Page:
SXSW 2011: TV Turbulence and Transformation
As touched upon in a recent Platform post, in the proposed panel topic we contributed for the upcoming South by Southwest interactive conference (or SXSWi for those in the know), we’ve jointly posed several related questions about the shifting dynamics within the traditional video entertainment sector: How will newer over-the-top solutions like Hulu and Netflix co-exist with other members of the ecosystem? Will the fragmentation we’re seeing unify?
In a recent IPTV News interview, Anthony Rose, CTO of Project Canvas, shared the following insightful point of view that offers one likely scenario for creating a platform that supports new patterns of video entertainment consumption (note the emphasis is mine…though it would be cool if you could actually speak with underlines).
“So I think that finally we’ll be seeing a massive change in VOD consumption, but on TV sets, not just on computers, and one of the key things for me is that the technology is almost slightly less interesting than some of the big picture drivers, the social factors: as today what you choose to watch is driven by what is on at the time, so it is the scheduler that is driving things, but if you switch on a next-gen TV, let’s say a Canvas box, and it is filled with favorites and recommendations as soon as you switch on your TV, you may find that the driver of usage starts switching in a rapid way.”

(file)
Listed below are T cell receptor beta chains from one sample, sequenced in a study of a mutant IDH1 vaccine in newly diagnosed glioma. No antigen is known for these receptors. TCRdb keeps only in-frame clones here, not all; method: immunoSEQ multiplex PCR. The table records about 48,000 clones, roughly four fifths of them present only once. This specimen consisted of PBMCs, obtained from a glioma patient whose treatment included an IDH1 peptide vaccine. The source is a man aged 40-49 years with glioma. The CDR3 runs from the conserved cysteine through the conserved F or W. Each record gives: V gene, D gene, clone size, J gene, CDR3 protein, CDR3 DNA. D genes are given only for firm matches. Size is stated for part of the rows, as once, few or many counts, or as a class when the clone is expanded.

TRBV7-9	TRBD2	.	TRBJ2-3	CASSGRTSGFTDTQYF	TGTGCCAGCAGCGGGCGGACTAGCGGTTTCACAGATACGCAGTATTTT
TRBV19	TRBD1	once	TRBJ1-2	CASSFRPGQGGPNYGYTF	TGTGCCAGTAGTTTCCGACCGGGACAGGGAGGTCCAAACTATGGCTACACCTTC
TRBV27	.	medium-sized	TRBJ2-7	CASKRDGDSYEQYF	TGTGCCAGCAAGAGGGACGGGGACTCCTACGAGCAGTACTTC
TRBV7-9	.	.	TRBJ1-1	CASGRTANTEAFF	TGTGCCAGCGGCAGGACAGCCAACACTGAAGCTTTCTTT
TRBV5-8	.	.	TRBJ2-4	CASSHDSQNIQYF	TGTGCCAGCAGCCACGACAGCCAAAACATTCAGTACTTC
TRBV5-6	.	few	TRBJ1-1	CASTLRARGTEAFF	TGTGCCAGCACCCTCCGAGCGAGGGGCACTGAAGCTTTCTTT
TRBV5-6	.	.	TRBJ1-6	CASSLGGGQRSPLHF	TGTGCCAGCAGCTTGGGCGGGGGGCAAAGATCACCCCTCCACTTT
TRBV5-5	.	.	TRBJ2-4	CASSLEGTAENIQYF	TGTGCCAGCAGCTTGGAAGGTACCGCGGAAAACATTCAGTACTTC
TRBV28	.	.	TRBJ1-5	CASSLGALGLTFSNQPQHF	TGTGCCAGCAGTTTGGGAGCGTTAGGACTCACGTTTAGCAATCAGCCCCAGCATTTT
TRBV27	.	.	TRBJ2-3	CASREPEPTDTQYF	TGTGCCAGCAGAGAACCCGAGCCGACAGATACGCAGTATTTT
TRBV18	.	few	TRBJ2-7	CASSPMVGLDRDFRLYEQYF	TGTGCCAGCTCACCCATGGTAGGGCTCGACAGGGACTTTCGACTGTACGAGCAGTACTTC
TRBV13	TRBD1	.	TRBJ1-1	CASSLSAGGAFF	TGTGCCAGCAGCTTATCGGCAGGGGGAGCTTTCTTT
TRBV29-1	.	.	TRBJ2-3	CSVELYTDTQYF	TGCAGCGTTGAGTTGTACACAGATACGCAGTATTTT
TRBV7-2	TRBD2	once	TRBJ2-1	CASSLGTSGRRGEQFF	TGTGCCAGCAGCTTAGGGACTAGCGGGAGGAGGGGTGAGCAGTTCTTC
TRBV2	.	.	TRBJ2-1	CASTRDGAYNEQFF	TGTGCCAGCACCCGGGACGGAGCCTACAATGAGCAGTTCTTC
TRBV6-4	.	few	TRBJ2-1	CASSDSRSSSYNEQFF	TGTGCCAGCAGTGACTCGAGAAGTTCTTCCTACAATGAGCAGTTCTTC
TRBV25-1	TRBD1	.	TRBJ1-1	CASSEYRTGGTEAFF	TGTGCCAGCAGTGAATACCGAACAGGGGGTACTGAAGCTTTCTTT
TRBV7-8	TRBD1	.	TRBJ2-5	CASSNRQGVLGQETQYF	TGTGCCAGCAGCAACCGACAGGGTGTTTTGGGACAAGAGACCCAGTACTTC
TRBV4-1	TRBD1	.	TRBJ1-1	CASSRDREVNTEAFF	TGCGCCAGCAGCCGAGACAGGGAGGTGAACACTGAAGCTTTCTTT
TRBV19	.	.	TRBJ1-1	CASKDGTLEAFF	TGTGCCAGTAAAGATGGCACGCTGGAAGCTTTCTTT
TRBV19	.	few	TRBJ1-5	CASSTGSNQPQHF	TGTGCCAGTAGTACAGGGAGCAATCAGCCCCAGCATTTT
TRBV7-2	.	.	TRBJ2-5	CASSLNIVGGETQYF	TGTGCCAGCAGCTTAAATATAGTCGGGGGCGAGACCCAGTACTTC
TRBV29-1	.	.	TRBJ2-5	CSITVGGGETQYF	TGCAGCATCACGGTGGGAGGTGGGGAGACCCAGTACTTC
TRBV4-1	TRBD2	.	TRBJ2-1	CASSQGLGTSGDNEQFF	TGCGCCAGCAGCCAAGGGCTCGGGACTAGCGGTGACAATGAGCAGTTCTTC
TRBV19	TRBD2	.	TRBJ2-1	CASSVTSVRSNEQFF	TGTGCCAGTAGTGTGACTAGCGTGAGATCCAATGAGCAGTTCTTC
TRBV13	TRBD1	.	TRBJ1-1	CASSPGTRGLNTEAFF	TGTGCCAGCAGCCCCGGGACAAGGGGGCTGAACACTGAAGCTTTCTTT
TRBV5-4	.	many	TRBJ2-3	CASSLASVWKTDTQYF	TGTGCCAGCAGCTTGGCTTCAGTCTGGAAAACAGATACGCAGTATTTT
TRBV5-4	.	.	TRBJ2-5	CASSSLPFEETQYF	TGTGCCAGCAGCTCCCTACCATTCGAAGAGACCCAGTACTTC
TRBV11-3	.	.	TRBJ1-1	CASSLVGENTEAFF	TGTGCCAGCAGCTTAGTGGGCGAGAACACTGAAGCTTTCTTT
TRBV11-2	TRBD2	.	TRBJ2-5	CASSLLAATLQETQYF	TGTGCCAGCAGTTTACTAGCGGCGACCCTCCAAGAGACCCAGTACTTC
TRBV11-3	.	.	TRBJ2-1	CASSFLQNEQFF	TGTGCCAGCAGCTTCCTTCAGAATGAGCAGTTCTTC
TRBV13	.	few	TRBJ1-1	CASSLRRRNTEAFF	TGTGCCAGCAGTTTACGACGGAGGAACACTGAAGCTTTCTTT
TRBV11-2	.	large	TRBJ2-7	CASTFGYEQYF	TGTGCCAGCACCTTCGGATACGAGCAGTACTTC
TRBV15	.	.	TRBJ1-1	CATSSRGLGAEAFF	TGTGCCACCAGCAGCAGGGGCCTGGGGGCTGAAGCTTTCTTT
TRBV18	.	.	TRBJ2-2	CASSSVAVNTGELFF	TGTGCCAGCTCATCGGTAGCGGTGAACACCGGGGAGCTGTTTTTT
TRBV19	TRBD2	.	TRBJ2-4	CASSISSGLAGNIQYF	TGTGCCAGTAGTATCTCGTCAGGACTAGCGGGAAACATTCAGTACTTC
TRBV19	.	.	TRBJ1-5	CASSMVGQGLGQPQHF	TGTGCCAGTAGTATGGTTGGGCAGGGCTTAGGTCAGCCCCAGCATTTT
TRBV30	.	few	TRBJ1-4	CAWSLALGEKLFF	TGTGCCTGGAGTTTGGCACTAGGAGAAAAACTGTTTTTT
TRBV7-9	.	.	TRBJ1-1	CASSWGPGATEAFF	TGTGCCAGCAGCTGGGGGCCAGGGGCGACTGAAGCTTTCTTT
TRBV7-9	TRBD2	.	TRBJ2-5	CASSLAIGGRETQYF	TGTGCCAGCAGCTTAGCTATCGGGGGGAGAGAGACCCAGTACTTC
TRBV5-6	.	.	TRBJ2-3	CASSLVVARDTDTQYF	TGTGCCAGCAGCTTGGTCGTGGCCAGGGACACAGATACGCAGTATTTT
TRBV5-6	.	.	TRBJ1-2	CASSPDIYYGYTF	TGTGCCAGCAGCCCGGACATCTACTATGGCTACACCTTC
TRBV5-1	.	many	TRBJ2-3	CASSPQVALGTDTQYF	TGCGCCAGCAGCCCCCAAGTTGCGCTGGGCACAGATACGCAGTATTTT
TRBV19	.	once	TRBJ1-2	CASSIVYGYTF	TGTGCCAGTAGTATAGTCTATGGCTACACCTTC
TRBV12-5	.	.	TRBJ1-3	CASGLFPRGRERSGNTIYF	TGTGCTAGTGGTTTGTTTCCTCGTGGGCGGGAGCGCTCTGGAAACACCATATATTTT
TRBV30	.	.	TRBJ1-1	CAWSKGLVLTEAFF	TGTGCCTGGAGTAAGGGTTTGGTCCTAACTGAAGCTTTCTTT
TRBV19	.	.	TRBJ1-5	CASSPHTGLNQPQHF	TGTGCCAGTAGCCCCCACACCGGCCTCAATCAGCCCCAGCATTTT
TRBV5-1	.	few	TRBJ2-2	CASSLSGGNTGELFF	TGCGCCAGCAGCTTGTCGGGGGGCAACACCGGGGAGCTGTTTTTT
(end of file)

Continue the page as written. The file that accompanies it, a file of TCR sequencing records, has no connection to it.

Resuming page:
Consider it a SmartTV or TV Concierge of sorts. In fact, we’re already beginning to see the start of a transformative trend in the shift of consumer behavior – from watching scheduled linear TV, to increasing on-demand viewing. Here in the U.S. marketplace, the continued Netflix subscriber growth projections are perhaps a key indicator.
Also, we’re seeing an increased emphasis on attracting independent TV app developers and arming them with the open APIs and SDK tools they need to apply their creative talent. While high-profile efforts such as the recent Samsung “Free the TV Challenge” has gained lots of media attention, forward-looking pay-TV service providers are equally engaged in this evolving trend.
As an example, Verizon has launched a developer community and TV development center to actively participate in this phenomenon – thereby creating the environment where its FiOS TV offering includes all potential sources of video user experience enhancement capabilities.
Cisco has also been busy preparing for this coming transformation, including the acquisition of ExtendMedia that announced yesterday, that is already active in the exciting world of IP video content delivery.
“As the video market transitions and consumers expect multi-screen engagement, service providers are enhancing their infrastructure to manage and deliver video to any device while providing a rich user experience,” said Enrique Rodriguez, senior vice president and general manager, Cisco’s Service Provider Video Technology Group. “ExtendMedia will strengthen Cisco’s position in the delivery of IP video services by enabling service providers to provide a more interactive and personal experience and to optimize quality for consumer viewing devices.”
We’re looking forward to collaborating with our panelists, at SXSW, and sharing our perspective on how service providers can deploy a next-generation, end-to-end video architecture that delivers the best consumer experience.
If you haven’t already done so, please consider voting for this SXSW panel proposal, and also feel free to share your comments about the panel content outline. We welcome your suggestions and hope to see you in the Great State of Texas this March!